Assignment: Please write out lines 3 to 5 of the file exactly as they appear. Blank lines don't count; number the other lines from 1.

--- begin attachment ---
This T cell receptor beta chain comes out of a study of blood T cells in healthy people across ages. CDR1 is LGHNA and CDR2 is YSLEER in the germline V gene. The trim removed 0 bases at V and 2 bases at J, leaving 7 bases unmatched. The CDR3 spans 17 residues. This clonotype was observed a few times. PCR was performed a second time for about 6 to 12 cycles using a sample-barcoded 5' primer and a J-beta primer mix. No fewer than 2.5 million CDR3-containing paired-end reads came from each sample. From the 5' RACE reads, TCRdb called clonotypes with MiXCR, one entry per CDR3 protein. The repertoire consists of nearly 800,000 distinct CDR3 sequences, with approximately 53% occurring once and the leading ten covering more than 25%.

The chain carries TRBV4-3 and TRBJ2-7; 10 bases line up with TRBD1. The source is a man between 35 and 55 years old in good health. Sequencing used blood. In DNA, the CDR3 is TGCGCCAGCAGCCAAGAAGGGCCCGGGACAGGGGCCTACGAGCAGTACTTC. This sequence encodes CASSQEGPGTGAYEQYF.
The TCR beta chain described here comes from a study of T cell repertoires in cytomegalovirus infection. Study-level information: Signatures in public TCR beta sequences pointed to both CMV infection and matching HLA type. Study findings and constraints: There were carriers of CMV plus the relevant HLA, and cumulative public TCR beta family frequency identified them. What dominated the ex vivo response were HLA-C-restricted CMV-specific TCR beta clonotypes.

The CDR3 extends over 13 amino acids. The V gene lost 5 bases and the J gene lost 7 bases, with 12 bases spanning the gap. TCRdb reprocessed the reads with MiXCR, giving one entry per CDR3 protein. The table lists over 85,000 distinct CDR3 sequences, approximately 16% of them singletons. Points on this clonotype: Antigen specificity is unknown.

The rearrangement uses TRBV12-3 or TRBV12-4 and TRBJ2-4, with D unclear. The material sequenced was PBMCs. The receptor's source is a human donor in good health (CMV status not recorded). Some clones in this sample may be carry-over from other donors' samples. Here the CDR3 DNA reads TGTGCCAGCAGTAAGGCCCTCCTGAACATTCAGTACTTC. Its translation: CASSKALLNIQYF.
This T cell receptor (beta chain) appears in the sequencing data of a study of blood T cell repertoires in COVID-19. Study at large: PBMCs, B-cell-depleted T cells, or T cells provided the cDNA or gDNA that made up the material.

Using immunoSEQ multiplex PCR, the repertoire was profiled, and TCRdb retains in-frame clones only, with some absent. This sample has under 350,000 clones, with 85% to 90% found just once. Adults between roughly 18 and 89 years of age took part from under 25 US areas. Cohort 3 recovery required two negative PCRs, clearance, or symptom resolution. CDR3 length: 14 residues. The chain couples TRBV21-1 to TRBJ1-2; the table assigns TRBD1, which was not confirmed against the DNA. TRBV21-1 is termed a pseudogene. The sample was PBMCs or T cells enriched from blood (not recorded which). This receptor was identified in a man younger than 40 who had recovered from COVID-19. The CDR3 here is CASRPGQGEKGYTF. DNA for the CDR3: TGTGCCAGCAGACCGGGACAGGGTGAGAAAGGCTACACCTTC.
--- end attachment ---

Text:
The TCR beta chain described here comes from a study of T cell repertoires in cytomegalovirus infection. Study-level information: Signatures in public TCR beta sequences pointed to both CMV infection and matching HLA type. Study findings and constraints: There were carriers of CMV plus the relevant HLA, and cumulative public TCR beta family frequency identified them. What dominated the ex vivo response were HLA-C-restricted CMV-specific TCR beta clonotypes.

The CDR3 extends over 13 amino acids. The V gene lost 5 bases and the J gene lost 7 bases, with 12 bases spanning the gap. TCRdb reprocessed the reads with MiXCR, giving one entry per CDR3 protein. The table lists over 85,000 distinct CDR3 sequences, approximately 16% of them singletons. Points on this clonotype: Antigen specificity is unknown.

The rearrangement uses TRBV12-3 or TRBV12-4 and TRBJ2-4, with D unclear. The material sequenced was PBMCs. The receptor's source is a human donor in good health (CMV status not recorded). Some clones in this sample may be carry-over from other donors' samples. Here the CDR3 DNA reads TGTGCCAGCAGTAAGGCCCTCCTGAACATTCAGTACTTC. Its translation: CASSKALLNIQYF.